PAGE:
First, not every impact is serious. It depends on the energy released as to how much damage is done. Size is a consideration, small objects impact the Earth every day, and in great numbers. Some are so small that they vaporize high in the atmosphere from heat generated by friction. An object the size of a grain of sand might make a streak of light across the sky, but never reach the ground.
Larger objects can and do reach the ground. In the air they are called meteors. On the ground they are called meteorites. Some meteorites are rocky, others have a high metallic content.
Very large objects, a mile or so across, or even more, bring in lots of energy. Remember that they came from way out in space, and have been accelerating not only by the gravity of the Earth, but also by the gravity of the sun and possibly some of the other planets. Think about dropping a ball. As it falls it accelerates, so the farther it falls the faster it is going when it strikes the ground. Having come so far, these objects are travelling at high speeds when they reach the ground. Their energy is calculated as half the product of their mass and the square of their speed. Energy is conserved, so all of that energy goes somewhere. Much of it goes into heat.
If the object is solid rock it may reach the ground intact. If the object has gas, or something that can vaporize into gas, like water, an explosion above the ground can occur. In either case a crater can form.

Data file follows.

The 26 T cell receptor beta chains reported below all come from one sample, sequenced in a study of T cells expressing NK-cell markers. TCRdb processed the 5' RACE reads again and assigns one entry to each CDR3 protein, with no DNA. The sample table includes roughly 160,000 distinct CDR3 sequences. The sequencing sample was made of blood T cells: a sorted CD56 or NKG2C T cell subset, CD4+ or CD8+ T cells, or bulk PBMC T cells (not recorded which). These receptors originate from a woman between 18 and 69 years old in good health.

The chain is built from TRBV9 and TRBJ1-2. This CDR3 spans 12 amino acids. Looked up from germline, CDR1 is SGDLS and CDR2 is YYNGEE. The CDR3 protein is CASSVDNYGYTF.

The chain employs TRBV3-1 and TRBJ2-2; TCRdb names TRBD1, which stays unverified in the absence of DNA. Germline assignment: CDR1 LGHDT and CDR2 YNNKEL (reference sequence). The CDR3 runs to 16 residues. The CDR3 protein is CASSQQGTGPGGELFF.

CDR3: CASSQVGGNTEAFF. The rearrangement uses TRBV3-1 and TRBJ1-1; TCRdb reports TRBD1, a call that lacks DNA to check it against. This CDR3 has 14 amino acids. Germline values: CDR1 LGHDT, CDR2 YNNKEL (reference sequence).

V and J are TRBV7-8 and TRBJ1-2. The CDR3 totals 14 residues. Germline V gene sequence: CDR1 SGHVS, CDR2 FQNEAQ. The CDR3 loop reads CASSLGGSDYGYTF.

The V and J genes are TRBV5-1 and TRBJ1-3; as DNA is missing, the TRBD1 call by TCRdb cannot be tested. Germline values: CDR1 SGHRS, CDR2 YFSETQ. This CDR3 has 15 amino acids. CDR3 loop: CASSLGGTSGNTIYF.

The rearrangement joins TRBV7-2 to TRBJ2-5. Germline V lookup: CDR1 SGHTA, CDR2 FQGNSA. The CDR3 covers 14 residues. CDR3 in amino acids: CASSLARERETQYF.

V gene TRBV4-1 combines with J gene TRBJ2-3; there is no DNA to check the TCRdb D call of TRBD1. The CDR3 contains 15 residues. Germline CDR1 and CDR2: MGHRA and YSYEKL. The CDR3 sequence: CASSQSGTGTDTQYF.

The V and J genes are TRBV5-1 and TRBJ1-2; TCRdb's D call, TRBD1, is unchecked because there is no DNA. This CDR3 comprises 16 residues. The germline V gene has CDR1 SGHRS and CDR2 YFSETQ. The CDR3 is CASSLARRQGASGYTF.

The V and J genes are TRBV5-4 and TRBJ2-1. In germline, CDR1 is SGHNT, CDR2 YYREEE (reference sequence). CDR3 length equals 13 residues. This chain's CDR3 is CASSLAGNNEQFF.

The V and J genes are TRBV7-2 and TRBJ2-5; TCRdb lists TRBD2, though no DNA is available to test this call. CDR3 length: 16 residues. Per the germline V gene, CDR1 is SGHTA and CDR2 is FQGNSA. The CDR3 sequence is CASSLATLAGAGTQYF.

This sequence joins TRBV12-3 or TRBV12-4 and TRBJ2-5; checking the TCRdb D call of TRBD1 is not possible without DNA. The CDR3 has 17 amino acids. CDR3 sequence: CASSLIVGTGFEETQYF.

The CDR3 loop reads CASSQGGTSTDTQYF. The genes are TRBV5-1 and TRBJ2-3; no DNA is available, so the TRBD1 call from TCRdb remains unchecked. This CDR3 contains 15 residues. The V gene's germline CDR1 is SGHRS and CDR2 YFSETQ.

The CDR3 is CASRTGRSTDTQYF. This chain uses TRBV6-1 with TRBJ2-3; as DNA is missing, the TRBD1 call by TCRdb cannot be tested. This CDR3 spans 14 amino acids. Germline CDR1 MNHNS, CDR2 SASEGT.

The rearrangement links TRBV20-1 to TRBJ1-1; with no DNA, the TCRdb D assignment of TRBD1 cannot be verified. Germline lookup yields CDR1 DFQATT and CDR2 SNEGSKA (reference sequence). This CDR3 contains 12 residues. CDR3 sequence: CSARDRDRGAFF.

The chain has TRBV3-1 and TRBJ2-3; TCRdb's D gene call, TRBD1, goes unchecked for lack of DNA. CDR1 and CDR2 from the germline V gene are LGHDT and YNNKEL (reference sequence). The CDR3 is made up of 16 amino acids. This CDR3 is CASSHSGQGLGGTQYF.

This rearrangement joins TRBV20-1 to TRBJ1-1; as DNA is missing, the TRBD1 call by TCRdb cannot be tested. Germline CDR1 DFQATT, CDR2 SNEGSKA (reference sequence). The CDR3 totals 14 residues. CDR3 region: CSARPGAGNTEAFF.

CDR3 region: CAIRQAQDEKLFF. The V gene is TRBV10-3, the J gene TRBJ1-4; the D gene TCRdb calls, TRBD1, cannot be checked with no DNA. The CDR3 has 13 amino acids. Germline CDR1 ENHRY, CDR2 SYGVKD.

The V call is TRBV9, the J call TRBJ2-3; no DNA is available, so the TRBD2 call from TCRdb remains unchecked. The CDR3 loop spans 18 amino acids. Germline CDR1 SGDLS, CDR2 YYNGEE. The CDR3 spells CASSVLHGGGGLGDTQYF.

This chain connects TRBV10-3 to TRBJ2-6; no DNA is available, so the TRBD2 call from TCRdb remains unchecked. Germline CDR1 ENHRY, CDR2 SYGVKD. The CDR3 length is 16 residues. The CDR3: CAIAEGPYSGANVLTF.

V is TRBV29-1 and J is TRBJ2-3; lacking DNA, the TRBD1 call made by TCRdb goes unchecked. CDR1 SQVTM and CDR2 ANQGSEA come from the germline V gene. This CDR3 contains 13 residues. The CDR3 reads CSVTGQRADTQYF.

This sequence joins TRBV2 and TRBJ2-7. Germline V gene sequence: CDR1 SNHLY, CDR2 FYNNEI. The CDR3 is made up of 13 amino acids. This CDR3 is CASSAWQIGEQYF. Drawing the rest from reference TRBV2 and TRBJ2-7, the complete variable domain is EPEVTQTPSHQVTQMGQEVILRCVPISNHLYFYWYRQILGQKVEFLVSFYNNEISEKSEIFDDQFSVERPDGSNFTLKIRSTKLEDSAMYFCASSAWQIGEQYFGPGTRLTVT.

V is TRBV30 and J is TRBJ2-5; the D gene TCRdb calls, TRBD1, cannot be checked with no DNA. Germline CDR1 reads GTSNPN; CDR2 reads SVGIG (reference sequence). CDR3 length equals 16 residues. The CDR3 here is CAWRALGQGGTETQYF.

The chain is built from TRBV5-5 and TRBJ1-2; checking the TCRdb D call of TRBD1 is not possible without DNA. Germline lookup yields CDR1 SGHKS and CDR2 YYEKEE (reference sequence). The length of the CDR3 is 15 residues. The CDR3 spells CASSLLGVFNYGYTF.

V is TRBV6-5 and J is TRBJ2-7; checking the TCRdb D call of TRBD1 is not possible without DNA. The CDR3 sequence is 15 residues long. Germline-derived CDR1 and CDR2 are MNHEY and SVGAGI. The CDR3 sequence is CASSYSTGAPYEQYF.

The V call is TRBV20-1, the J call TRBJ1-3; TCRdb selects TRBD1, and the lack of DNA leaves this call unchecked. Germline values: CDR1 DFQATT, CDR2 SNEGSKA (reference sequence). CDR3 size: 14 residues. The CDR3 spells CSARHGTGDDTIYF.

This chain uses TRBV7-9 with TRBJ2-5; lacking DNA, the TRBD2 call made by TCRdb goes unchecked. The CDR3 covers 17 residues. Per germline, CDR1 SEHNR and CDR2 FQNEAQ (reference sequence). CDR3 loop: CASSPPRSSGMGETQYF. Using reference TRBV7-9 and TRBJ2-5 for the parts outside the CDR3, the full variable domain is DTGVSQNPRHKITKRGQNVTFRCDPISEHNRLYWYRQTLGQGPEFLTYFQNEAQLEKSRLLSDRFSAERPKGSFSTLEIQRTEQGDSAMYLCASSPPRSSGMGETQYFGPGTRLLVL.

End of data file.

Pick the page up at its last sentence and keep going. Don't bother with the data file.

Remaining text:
A massive explosion, whether it is airborne or on the ground, carves out a crater, throwing debris into the air. The energy raises the temperature of the atmosphere, and if the object is large enough this rise in temperature can be worldwide, causing forests to incinerate. Plant and animal life is lost if an impacting object has enough energy, including humans. Then, the debris that is thrown high in the atmosphere screens out the sun for years, dropping the Earth into cold. This impacts the initial survivors. There will be few plants and animals that will survive such an event. The food chain would be interrupted.
A large enough impact can bore down to the mantle, especially if it occurs where the Earth’s crust is thin. This would expose molten magma, and release toxic gases.